Sunday, July 31, 2011

Genome Database using Slingshot!

Thanks the new record component and some fixed slider functionality, I was able to create a process for recording Galapagos iterations to a MySQL database via the Slingshot! plug-in...

The process for recording is fairly straight forward...

Step 1: Use the 'record' component to track changing sliders and fitness values.
Step 2: Run Galapagos
Step 3: Insert the recorded fitness and gene values into the database.
Step 4: Query the database to view and sort the genomes.

Quite handy for revisiting all iterations and comparing different ranges of fitness...

Thursday, July 21, 2011

The Supershape Returns... with Vasari and IronPython

So to continue the theme, I thought I would take a crack at creating a script for generating 3D Supershapes using strictly IronPython and the RevitPythonShell.

The script creates reference points based on mathematical formula and draws section curves in one direction. I then used the loft form method to connect adjacent curve together and describe the surface. I should note that lofting the sections together for a continuously smooth look fails under just about every scenario... I hope more options are available in the future.

Speed wise... well... it sure takes its sweet time to generate the geometry. Other scripting environments are lightning fast when dealing with similar levels of complexity. In the future, I hope the Revit/Vasari team can streamline the form creation process and provide more creation methods...

Tuesday, July 19, 2011

Installing IronPython with Vasari

Zach Kron from Buildz recently posted an very cool example of using IronPython with Revit/Vasari. This is made possible using RevitPythonShell by Daren Thomas. This got me excited to kill two bird's with one stone 1. See what Vasari is all about and 2. start digging into Python.

I had to go through a number of blog posts to get all the pieces to work together (most only told part of the story). The fact that Vasari tries to keep everything under the hood a secret does not help matters.

So to ensure you do not exhaust as much time getting it to work as I did... I present...

The 12 Step Program to get Vasari to work with IronPython

First why would you WANT to do this? Unless you are going through the VSTA in Revit ( this is not available in Vasari), you have to use Visual Studio to compile a plug-in and load it as an Add-In. This can be a cumbersome experience if you want a more fluid scripted workflow where you can test code on the fly.

RevitPythonShell. This plug-in gives Revit/Vasari the capability to execute IronPython scripts with full access to the Revit API. Once it is up and running, you are able to quickly test different code from either the command console or a script editor of your choice.

The steps below are more specific for Vasari. For those unfamiliar, Vasari is a standalone package of some of Revit's more conceptual modeling and analysis features. The application is a free download.


Note: Currently, RevitPythonShell works with Revit 2011 and Vasari 1.1. RevitPythonShell is not yet compatible with Revit 2012 or Vasari 2.0.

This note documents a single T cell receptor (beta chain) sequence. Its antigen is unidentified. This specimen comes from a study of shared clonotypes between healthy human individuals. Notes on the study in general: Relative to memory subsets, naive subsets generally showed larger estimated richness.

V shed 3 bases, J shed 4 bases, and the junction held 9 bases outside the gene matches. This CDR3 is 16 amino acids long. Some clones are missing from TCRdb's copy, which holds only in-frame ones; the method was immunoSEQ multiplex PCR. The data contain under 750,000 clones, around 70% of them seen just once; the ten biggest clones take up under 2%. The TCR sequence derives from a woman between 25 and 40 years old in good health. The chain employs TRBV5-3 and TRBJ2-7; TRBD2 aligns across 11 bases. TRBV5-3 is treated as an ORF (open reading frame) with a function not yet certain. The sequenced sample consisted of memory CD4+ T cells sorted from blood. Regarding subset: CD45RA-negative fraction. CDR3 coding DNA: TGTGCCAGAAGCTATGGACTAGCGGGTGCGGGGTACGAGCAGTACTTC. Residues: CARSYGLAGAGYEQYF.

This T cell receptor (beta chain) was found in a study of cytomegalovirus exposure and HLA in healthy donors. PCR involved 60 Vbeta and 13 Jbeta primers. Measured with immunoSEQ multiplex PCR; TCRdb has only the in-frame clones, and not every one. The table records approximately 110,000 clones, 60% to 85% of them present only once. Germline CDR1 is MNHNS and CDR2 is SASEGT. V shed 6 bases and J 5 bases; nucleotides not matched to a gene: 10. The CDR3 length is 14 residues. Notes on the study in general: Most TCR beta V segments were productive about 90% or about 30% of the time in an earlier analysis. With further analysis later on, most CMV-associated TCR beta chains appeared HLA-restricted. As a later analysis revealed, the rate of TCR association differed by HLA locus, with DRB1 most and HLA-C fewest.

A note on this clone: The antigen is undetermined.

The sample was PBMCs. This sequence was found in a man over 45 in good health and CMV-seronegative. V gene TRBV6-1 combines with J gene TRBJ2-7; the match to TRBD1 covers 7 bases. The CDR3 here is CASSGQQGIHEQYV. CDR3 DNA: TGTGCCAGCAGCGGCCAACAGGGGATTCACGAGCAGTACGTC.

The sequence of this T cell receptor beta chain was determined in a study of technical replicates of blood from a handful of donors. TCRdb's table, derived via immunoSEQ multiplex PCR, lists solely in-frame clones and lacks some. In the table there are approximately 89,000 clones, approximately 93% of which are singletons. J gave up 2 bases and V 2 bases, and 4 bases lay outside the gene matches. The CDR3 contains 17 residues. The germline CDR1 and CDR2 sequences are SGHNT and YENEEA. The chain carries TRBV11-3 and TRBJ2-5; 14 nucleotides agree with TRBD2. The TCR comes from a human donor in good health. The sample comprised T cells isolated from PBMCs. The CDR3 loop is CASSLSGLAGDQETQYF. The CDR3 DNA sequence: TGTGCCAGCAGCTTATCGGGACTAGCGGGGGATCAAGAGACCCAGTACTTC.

1. Download Autodesk Vasari 1.1
2. Download and install Python 2.5
3. Download and install RevitPythonShell (includes IronPython 2.0 DLLs)
4. Launch the Vasari.exe file for the first time.
5. After Vasari has launched... close Vasari.
Note: Vasari comes as a standalone exe file but it does create a few folders on your computer which you will need in order to get it to work with RevitPythonShell.

6. Navigate to the following directory (Windows 7): C:\Users\*yournamehere*\AppData\Roaming\Autodesk\Vasari\Addins\TP1.1
Note: This directory is where you can place custom Add-ins. Revit 2011 add-ins that take advantage of the conceptual massing environment can be also be used with Vasari. (More info can be found at TheBuildingCoder)

7. Download this revitpythonshell.addin file and place it in the TP1.1 directory.
Note: This is an XML file I made which contains a path to the RevitPythonShell.dll directory. You may need to open the file to verify the path to the assembly file is correct.

8. Launch Vasari 1.1
9. Exit the current massing editor ('Cancel Mass' in the ribbon)
10. Click on the 'Add-Ins' menu tab. Viola! If you did everything correctly, you should have a RevitPythonShell menu category with "Open Python Shell" and "Configure..." buttons available.
11. Click "Configure Commands". Check that a Search Path is included for C:\Python25\Lib (this is necessary to make use of the AutoComplete feature and to make use of other standard libraries)
12. Download an IronPython IDE (like SharpDevelop) to write scripts. You can load them using "Configure..." through the Vasari Add-In tab.

If this post needs any corrections or clarifications, please let me know!

Sunday, July 10, 2011

GH+MySQL v0.7.2 Released (w/ ODBC)

A new release of the Slingshot! GH+MySQL plug-in is available.

The release is a minor update which re-organizes a few categories and also includes a new generic MySQL Command component for executing SQL operations not included in other components.

The main reason for this release was to introduce ODBC (Open Database Connectivity) into the mix. The two components (ODBC Command and ODBC Query) should let users access any ODBC compliant database. I have tested the plug-in with PostgreSQL... if anyone tests them with others, please let me know!


Sunday, July 3, 2011